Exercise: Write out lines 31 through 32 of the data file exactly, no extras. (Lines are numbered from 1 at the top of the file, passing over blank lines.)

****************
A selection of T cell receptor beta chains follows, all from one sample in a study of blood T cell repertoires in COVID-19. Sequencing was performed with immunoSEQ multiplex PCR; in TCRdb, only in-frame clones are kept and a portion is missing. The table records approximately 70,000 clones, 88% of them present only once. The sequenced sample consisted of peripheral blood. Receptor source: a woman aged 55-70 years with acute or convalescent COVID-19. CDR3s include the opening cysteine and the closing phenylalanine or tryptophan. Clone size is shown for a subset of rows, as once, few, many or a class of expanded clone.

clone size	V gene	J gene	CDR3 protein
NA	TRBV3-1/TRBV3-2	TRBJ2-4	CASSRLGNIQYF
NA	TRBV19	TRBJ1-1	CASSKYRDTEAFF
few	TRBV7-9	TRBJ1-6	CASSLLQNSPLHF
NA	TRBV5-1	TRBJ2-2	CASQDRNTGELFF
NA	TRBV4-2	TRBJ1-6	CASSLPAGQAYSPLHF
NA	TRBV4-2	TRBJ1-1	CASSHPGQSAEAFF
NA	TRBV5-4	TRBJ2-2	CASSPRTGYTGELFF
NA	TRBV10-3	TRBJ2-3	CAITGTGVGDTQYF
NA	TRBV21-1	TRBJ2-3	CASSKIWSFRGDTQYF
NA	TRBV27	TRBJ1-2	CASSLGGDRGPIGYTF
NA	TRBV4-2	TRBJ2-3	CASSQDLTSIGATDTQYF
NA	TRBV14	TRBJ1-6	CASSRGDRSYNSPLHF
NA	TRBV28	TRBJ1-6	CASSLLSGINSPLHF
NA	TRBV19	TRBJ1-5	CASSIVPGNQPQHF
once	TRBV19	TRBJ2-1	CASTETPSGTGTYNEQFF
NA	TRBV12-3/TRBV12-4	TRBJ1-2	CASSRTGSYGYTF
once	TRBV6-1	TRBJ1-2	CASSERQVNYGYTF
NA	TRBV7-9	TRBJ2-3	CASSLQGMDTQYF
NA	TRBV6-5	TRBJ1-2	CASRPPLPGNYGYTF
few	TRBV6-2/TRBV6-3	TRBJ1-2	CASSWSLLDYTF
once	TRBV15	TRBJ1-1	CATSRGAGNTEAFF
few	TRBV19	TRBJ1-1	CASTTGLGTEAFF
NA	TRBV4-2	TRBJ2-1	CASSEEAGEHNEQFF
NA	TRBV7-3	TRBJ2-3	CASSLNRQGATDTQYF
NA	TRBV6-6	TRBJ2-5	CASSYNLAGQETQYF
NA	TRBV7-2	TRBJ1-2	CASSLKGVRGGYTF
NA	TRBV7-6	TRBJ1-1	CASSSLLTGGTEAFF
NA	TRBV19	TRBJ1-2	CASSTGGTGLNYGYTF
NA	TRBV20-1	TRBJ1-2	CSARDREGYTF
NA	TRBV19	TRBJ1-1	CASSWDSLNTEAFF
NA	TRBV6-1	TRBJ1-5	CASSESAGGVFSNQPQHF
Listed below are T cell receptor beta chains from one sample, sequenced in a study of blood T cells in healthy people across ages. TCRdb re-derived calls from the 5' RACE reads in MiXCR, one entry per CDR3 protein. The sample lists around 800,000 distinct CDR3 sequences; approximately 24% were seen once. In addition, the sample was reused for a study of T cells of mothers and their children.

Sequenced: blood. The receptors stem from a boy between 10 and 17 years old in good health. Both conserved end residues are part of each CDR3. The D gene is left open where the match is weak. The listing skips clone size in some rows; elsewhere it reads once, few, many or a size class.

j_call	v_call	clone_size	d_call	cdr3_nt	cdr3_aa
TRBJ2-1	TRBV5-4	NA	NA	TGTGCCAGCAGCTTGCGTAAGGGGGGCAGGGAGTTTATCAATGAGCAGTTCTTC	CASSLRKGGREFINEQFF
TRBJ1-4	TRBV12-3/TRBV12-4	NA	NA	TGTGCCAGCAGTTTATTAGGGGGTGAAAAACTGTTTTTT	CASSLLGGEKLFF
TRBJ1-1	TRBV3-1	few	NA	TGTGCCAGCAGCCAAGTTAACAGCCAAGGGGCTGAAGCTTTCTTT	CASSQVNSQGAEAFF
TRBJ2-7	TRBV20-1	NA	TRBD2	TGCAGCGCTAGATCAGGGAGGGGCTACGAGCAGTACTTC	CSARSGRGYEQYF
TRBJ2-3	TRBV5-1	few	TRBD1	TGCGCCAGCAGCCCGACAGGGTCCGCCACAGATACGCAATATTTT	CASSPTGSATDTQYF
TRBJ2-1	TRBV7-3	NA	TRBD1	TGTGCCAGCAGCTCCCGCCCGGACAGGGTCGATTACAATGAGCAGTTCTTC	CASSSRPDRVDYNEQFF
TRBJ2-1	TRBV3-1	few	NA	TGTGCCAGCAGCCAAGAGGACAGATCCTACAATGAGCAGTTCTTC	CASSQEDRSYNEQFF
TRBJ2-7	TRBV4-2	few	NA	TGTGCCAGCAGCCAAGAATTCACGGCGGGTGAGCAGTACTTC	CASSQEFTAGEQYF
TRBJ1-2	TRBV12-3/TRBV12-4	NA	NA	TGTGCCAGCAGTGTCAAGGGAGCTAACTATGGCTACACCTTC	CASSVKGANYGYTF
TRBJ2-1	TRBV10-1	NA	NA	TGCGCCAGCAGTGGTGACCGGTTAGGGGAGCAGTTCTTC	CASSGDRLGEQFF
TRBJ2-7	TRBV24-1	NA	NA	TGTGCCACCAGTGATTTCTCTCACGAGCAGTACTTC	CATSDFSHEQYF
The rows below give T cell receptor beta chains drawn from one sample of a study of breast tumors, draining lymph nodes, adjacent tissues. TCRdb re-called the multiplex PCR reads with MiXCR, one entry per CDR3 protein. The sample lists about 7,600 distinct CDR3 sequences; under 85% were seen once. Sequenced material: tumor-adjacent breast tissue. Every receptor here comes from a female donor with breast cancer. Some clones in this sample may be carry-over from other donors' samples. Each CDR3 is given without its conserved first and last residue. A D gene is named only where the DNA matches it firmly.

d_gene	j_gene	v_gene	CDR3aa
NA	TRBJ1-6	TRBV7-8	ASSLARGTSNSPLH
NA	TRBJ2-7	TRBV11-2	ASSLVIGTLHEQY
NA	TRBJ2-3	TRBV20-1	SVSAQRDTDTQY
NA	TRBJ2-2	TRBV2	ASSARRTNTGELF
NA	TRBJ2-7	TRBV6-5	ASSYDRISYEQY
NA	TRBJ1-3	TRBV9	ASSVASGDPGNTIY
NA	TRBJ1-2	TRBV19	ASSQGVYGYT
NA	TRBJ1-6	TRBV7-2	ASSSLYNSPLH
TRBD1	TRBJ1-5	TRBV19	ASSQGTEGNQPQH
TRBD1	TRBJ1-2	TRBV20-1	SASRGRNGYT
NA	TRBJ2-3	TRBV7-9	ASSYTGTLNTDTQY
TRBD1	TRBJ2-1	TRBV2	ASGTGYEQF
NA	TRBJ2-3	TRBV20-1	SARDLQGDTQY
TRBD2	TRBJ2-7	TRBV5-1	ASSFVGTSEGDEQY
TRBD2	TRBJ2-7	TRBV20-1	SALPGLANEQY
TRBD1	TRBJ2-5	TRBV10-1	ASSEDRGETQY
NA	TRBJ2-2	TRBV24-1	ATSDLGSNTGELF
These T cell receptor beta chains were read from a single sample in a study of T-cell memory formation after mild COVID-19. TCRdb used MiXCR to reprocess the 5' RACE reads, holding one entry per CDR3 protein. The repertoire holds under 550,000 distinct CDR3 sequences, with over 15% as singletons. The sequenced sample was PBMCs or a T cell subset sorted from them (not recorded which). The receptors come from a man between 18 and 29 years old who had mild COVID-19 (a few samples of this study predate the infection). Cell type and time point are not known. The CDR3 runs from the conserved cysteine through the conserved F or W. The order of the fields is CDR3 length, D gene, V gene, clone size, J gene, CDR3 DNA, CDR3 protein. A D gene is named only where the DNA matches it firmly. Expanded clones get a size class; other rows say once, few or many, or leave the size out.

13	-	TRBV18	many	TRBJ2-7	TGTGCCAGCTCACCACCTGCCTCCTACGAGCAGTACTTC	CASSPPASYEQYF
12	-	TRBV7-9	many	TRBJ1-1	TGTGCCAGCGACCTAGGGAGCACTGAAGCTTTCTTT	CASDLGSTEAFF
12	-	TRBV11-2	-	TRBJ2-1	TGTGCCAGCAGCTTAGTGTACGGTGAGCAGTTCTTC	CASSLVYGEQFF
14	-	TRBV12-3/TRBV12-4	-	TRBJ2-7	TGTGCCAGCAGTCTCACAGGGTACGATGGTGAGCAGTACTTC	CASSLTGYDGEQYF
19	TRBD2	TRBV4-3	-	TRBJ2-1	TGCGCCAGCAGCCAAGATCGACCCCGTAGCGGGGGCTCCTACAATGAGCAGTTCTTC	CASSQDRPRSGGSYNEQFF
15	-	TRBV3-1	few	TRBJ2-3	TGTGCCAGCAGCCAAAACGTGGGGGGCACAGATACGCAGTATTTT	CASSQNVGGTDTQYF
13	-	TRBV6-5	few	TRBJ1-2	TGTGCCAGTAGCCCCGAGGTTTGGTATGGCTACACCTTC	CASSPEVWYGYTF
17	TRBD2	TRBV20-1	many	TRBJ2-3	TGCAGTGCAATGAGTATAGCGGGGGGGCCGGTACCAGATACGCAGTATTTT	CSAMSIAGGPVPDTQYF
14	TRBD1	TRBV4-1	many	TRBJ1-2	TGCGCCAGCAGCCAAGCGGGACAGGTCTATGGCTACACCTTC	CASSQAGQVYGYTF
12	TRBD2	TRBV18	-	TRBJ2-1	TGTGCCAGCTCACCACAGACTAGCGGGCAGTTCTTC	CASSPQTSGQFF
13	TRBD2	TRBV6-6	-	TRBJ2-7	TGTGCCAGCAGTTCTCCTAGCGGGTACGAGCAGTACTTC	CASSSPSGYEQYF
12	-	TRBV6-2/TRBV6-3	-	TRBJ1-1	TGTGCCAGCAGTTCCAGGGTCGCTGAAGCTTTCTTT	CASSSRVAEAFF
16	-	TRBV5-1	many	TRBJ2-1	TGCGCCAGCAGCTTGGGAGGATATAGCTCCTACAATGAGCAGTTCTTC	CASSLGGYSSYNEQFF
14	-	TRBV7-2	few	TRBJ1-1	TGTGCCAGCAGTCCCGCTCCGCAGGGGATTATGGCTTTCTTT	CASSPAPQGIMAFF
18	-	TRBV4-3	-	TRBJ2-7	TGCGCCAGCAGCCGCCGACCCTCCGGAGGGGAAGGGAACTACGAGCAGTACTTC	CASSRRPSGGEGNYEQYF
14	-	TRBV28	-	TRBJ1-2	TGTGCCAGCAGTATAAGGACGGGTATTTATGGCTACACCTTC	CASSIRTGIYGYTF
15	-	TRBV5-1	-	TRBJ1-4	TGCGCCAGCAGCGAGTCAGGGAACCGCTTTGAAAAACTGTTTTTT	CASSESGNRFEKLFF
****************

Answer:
NA	TRBV20-1	TRBJ1-2	CSARDREGYTF
NA	TRBV19	TRBJ1-1	CASSWDSLNTEAFF